There is also a sense of independence that may be lost in a condominium. Fee-simple owners can paint their front door red if they want without having to seek approval from the strata council. They can also landscape their patio or garden as they see fit. This is generally not possible in a condominium development.

The cons are the other side of the same coin. Firstly, there is no strata council to arrange for maintenance or repairs. You have to do it yourself, and the costs could be higher. You may not have the same degree of control over your immediate neighbours. Unless there are design guidelines in place, if your next-door neighbour decides to paint their house black with orange accents, there may not be anything you can do. Similarly, if they decide to dig up their bit of grass and replace it with a play area for their kids, you will have little say.

However, as more and more baby-boomers chose to move out of single-family houses, I expect there will be an increased demand for individually owned fee-simple row houses. Furthermore, many young couples who cannot afford a house but are prepared to undertake their own maintenance may prefer this housing form and tenure.
I therefore expect forward-looking developers and homebuilders to build more of this type of housing, especially if municipalities increase the amount of land zoned for townhouses.




But that is another story for another day.

Opinion: Vancouver needs a good spring cleaning Vancouver Courier May 13, 2015



Driving along the 100 Block East Hastings last Tuesday, I was so disgusted with what I saw I had to park my car and take a photo. Outside a graffiti covered, boarded up storefront, a pile of garbage was strewn along the curb lane of the road.

Just as I was taking the photo, a man yelling and swearing came towards me, threatening to break my camera. Somewhat frightened, I ran back to my car and drove away without looking back.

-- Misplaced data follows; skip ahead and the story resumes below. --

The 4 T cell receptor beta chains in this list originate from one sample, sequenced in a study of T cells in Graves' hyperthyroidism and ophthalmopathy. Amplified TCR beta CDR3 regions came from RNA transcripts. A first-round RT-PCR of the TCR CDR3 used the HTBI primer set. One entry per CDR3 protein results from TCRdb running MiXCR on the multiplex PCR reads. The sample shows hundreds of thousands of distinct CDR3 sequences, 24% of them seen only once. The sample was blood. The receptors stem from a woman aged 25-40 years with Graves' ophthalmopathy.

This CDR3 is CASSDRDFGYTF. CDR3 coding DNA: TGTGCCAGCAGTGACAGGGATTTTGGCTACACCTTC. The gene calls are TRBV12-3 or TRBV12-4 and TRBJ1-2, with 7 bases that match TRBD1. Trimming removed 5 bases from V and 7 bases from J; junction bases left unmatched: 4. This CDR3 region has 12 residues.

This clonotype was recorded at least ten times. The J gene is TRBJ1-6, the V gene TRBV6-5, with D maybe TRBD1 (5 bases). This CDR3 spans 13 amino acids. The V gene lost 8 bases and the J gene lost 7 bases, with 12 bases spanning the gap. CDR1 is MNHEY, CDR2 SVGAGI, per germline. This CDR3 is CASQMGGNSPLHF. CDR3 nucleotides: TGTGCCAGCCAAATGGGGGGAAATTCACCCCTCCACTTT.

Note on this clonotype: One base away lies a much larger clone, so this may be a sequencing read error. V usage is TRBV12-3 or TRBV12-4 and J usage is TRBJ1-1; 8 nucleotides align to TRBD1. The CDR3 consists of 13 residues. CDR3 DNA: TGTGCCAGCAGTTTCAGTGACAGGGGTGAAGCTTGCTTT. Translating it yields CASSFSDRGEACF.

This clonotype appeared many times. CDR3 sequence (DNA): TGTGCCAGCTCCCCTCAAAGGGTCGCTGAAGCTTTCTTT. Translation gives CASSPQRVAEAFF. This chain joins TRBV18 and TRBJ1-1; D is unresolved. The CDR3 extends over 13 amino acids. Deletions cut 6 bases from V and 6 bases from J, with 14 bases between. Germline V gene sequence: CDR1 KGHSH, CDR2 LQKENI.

Why did I take the picture? Why should I care what the street looks like?
I took the photo to post on Twitter and Facebook so others could see what is happening to a part of our beautiful city.

After tweeting the photo to the City of Vancouver I was promised someone would follow up. The next day I received a telephone call from a very polite person in sanitation. He advised that since city crews found it too dangerous to clean up that portion of Hasting Street during the daytime, the city had contracted with the Strathcona BIA who in turn was hiring local people to carry out the work.
I was shocked to be told there is now an area in our city which the sanitation department deems too dangerous to keep clean during the daytime.

I decided to seek a comment from city councillors Geoff Meggs and Andrea Reimer via Twitter. Neither replied, which surprised me since in the past, Coun. Reimer has often responded to my tweets. I also requested a comment from the Strathcona BIA. No response.

I realize many will question whether this is really something I should get too worked up about. After all, given the rising cost of housing, gang violence in Surrey, and Vancouver kids going to school hungry, is it really that important to worry about our city’s cleanliness?

I think it is, since a city’s cleanliness says something about its sense of pride. Furthermore, it is an aspect of urban life that we can easily do something about.